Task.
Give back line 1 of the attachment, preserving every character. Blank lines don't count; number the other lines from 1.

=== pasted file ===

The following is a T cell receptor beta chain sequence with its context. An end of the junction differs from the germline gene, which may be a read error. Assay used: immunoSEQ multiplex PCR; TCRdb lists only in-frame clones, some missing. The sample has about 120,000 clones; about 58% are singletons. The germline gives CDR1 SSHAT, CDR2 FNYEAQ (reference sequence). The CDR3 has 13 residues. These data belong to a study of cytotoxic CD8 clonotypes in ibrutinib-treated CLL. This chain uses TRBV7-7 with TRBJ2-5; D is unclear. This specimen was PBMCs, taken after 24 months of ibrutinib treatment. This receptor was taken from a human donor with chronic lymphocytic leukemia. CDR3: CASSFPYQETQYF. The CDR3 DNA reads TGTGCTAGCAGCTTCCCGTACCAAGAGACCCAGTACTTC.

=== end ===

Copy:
The following is a T cell receptor beta chain sequence with its context. An end of the junction differs from the germline gene, which may be a read error. Assay used: immunoSEQ multiplex PCR; TCRdb lists only in-frame clones, some missing. The sample has about 120,000 clones; about 58% are singletons. The germline gives CDR1 SSHAT, CDR2 FNYEAQ (reference sequence). The CDR3 has 13 residues. These data belong to a study of cytotoxic CD8 clonotypes in ibrutinib-treated CLL. This chain uses TRBV7-7 with TRBJ2-5; D is unclear. This specimen was PBMCs, taken after 24 months of ibrutinib treatment. This receptor was taken from a human donor with chronic lymphocytic leukemia. CDR3: CASSFPYQETQYF. The CDR3 DNA reads TGTGCTAGCAGCTTCCCGTACCAAGAGACCCAGTACTTC.